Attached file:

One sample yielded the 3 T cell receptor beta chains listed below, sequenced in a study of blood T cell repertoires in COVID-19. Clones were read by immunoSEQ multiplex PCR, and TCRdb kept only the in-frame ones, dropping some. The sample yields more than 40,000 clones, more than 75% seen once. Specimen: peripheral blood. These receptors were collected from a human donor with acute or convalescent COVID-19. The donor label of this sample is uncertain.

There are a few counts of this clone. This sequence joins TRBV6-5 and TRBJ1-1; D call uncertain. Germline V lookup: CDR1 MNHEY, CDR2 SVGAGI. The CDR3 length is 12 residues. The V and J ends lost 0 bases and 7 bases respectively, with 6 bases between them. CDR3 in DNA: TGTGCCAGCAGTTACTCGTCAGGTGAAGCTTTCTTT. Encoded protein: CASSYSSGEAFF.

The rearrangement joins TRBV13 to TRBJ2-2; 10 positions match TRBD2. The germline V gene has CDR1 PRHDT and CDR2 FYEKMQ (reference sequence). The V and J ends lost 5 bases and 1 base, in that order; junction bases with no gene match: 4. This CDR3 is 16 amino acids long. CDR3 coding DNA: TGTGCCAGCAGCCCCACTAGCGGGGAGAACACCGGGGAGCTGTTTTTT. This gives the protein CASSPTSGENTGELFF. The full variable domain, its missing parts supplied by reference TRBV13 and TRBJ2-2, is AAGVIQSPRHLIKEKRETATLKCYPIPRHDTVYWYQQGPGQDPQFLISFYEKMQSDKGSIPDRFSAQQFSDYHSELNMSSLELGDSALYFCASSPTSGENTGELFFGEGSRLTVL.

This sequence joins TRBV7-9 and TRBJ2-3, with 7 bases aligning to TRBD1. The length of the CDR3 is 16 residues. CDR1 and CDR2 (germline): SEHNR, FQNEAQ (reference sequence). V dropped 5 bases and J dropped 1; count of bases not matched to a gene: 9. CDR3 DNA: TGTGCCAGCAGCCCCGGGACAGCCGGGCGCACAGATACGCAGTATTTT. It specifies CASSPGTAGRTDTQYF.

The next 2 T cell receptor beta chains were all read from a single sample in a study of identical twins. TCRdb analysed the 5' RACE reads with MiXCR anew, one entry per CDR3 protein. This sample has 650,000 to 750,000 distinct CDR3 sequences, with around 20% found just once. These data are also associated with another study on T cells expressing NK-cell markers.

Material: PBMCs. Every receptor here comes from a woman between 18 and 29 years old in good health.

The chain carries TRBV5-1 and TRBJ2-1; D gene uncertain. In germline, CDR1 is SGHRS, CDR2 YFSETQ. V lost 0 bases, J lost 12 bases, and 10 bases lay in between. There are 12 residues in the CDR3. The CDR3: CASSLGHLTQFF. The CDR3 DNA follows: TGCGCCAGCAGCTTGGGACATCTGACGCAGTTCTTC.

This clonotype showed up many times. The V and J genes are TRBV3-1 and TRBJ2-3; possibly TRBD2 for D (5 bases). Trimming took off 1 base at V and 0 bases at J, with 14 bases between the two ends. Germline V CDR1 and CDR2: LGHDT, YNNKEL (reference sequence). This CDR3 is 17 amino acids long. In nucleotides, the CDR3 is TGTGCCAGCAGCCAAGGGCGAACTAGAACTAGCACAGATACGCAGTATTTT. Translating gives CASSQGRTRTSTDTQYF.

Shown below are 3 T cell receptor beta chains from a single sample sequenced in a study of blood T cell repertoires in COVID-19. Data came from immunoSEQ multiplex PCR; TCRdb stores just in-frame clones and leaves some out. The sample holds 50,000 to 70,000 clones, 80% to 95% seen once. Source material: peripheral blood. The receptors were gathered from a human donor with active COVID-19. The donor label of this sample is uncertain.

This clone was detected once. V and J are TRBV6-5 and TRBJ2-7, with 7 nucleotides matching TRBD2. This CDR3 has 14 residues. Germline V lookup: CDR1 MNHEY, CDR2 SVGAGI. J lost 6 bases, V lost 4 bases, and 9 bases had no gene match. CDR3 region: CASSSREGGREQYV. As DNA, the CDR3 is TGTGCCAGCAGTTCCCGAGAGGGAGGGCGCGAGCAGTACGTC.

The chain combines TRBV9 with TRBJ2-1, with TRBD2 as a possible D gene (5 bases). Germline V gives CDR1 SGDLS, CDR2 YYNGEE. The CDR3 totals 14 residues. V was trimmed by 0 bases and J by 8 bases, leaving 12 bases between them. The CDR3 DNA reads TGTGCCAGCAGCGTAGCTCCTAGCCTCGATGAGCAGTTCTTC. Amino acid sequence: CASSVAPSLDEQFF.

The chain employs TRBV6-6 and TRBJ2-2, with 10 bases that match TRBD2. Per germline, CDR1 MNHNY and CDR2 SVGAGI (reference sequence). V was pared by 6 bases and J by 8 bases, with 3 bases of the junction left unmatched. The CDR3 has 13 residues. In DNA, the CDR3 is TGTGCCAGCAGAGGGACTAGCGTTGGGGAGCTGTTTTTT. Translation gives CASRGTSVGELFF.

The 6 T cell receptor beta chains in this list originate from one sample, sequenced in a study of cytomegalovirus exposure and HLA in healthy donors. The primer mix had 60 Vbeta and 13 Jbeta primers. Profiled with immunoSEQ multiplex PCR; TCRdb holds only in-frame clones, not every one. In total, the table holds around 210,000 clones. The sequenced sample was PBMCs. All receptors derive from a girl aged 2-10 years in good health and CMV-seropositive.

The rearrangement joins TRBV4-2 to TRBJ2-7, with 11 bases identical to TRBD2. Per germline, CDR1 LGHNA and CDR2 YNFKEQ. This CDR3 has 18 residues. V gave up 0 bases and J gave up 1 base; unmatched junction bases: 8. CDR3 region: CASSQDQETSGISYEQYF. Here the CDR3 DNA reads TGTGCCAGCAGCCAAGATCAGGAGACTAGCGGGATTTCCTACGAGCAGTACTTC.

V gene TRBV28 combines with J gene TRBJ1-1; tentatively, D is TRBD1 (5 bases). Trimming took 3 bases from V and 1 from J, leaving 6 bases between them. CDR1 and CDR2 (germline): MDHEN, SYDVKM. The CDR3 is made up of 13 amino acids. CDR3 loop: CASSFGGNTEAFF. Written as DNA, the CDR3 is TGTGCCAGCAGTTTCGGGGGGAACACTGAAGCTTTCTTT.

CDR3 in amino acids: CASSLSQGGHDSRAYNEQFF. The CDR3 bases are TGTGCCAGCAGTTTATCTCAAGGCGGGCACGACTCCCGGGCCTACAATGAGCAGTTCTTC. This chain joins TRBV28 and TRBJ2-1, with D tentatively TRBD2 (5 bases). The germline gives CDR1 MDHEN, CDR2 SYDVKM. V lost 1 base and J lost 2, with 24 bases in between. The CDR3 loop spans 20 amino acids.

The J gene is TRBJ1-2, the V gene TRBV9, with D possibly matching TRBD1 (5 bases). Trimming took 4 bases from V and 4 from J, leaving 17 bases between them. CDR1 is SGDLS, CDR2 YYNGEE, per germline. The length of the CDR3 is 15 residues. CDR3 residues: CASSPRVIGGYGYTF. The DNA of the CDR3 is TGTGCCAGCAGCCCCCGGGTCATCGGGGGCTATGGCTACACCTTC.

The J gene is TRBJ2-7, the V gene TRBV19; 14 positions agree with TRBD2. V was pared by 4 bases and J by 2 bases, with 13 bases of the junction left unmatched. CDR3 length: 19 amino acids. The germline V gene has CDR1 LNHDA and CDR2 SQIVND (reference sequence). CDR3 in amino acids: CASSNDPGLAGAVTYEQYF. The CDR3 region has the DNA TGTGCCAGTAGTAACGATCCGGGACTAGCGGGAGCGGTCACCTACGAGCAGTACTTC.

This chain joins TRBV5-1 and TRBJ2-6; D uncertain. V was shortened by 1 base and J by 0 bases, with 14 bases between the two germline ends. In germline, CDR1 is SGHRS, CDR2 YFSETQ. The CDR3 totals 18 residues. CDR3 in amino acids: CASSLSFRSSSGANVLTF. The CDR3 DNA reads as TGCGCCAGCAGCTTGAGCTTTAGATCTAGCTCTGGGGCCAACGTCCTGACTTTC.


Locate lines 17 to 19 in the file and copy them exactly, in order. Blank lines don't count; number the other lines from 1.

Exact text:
The J gene is TRBJ1-2, the V gene TRBV9, with D possibly matching TRBD1 (5 bases). Trimming took 4 bases from V and 4 from J, leaving 17 bases between them. CDR1 is SGDLS, CDR2 YYNGEE, per germline. The length of the CDR3 is 15 residues. CDR3 residues: CASSPRVIGGYGYTF. The DNA of the CDR3 is TGTGCCAGCAGCCCCCGGGTCATCGGGGGCTATGGCTACACCTTC.

The J gene is TRBJ2-7, the V gene TRBV19; 14 positions agree with TRBD2. V was pared by 4 bases and J by 2 bases, with 13 bases of the junction left unmatched. CDR3 length: 19 amino acids. The germline V gene has CDR1 LNHDA and CDR2 SQIVND (reference sequence). CDR3 in amino acids: CASSNDPGLAGAVTYEQYF. The CDR3 region has the DNA TGTGCCAGTAGTAACGATCCGGGACTAGCGGGAGCGGTCACCTACGAGCAGTACTTC.

This chain joins TRBV5-1 and TRBJ2-6; D uncertain. V was shortened by 1 base and J by 0 bases, with 14 bases between the two germline ends. In germline, CDR1 is SGHRS, CDR2 YFSETQ. The CDR3 totals 18 residues. CDR3 in amino acids: CASSLSFRSSSGANVLTF. The CDR3 DNA reads as TGCGCCAGCAGCTTGAGCTTTAGATCTAGCTCTGGGGCCAACGTCCTGACTTTC.